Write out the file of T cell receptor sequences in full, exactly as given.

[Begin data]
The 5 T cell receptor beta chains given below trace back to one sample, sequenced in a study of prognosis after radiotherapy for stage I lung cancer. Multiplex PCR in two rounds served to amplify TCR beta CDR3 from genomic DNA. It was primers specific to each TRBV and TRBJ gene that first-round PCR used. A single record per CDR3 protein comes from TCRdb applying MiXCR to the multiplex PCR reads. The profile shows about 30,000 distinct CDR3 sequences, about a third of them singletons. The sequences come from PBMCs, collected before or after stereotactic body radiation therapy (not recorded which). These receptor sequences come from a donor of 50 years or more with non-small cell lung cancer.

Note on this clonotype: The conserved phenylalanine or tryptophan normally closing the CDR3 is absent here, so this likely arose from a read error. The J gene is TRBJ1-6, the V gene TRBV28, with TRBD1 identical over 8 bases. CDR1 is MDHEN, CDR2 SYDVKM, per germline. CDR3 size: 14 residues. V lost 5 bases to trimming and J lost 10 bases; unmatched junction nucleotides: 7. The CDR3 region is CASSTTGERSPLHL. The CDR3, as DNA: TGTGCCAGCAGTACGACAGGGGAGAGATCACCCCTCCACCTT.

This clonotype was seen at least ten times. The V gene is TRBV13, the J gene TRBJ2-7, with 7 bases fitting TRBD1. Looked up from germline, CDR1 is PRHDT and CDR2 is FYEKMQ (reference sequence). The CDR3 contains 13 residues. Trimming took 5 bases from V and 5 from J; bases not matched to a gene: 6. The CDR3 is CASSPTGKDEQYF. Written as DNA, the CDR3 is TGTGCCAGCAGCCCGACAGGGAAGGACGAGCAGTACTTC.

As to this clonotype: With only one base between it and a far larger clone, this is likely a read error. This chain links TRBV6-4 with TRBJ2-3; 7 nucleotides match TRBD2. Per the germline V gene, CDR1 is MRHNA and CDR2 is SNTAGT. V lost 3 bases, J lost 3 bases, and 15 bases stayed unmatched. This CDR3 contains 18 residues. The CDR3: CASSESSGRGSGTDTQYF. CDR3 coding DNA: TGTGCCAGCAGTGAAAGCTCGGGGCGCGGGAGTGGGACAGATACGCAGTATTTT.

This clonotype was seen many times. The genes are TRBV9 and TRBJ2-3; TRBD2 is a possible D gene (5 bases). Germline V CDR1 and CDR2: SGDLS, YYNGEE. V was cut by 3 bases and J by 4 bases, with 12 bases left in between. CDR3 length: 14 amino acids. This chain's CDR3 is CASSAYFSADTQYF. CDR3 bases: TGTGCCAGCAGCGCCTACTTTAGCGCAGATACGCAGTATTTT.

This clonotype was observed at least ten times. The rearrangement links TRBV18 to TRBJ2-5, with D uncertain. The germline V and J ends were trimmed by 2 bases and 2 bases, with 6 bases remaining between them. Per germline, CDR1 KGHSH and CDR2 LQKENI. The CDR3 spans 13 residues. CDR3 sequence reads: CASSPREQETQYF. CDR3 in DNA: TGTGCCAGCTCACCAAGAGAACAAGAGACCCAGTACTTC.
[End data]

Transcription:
The 5 T cell receptor beta chains given below trace back to one sample, sequenced in a study of prognosis after radiotherapy for stage I lung cancer. Multiplex PCR in two rounds served to amplify TCR beta CDR3 from genomic DNA. It was primers specific to each TRBV and TRBJ gene that first-round PCR used. A single record per CDR3 protein comes from TCRdb applying MiXCR to the multiplex PCR reads. The profile shows about 30,000 distinct CDR3 sequences, about a third of them singletons. The sequences come from PBMCs, collected before or after stereotactic body radiation therapy (not recorded which). These receptor sequences come from a donor of 50 years or more with non-small cell lung cancer.

Note on this clonotype: The conserved phenylalanine or tryptophan normally closing the CDR3 is absent here, so this likely arose from a read error. The J gene is TRBJ1-6, the V gene TRBV28, with TRBD1 identical over 8 bases. CDR1 is MDHEN, CDR2 SYDVKM, per germline. CDR3 size: 14 residues. V lost 5 bases to trimming and J lost 10 bases; unmatched junction nucleotides: 7. The CDR3 region is CASSTTGERSPLHL. The CDR3, as DNA: TGTGCCAGCAGTACGACAGGGGAGAGATCACCCCTCCACCTT.

This clonotype was seen at least ten times. The V gene is TRBV13, the J gene TRBJ2-7, with 7 bases fitting TRBD1. Looked up from germline, CDR1 is PRHDT and CDR2 is FYEKMQ (reference sequence). The CDR3 contains 13 residues. Trimming took 5 bases from V and 5 from J; bases not matched to a gene: 6. The CDR3 is CASSPTGKDEQYF. Written as DNA, the CDR3 is TGTGCCAGCAGCCCGACAGGGAAGGACGAGCAGTACTTC.

As to this clonotype: With only one base between it and a far larger clone, this is likely a read error. This chain links TRBV6-4 with TRBJ2-3; 7 nucleotides match TRBD2. Per the germline V gene, CDR1 is MRHNA and CDR2 is SNTAGT. V lost 3 bases, J lost 3 bases, and 15 bases stayed unmatched. This CDR3 contains 18 residues. The CDR3: CASSESSGRGSGTDTQYF. CDR3 coding DNA: TGTGCCAGCAGTGAAAGCTCGGGGCGCGGGAGTGGGACAGATACGCAGTATTTT.

This clonotype was seen many times. The genes are TRBV9 and TRBJ2-3; TRBD2 is a possible D gene (5 bases). Germline V CDR1 and CDR2: SGDLS, YYNGEE. V was cut by 3 bases and J by 4 bases, with 12 bases left in between. CDR3 length: 14 amino acids. This chain's CDR3 is CASSAYFSADTQYF. CDR3 bases: TGTGCCAGCAGCGCCTACTTTAGCGCAGATACGCAGTATTTT.

This clonotype was observed at least ten times. The rearrangement links TRBV18 to TRBJ2-5, with D uncertain. The germline V and J ends were trimmed by 2 bases and 2 bases, with 6 bases remaining between them. Per germline, CDR1 KGHSH and CDR2 LQKENI. The CDR3 spans 13 residues. CDR3 sequence reads: CASSPREQETQYF. CDR3 in DNA: TGTGCCAGCTCACCAAGAGAACAAGAGACCCAGTACTTC.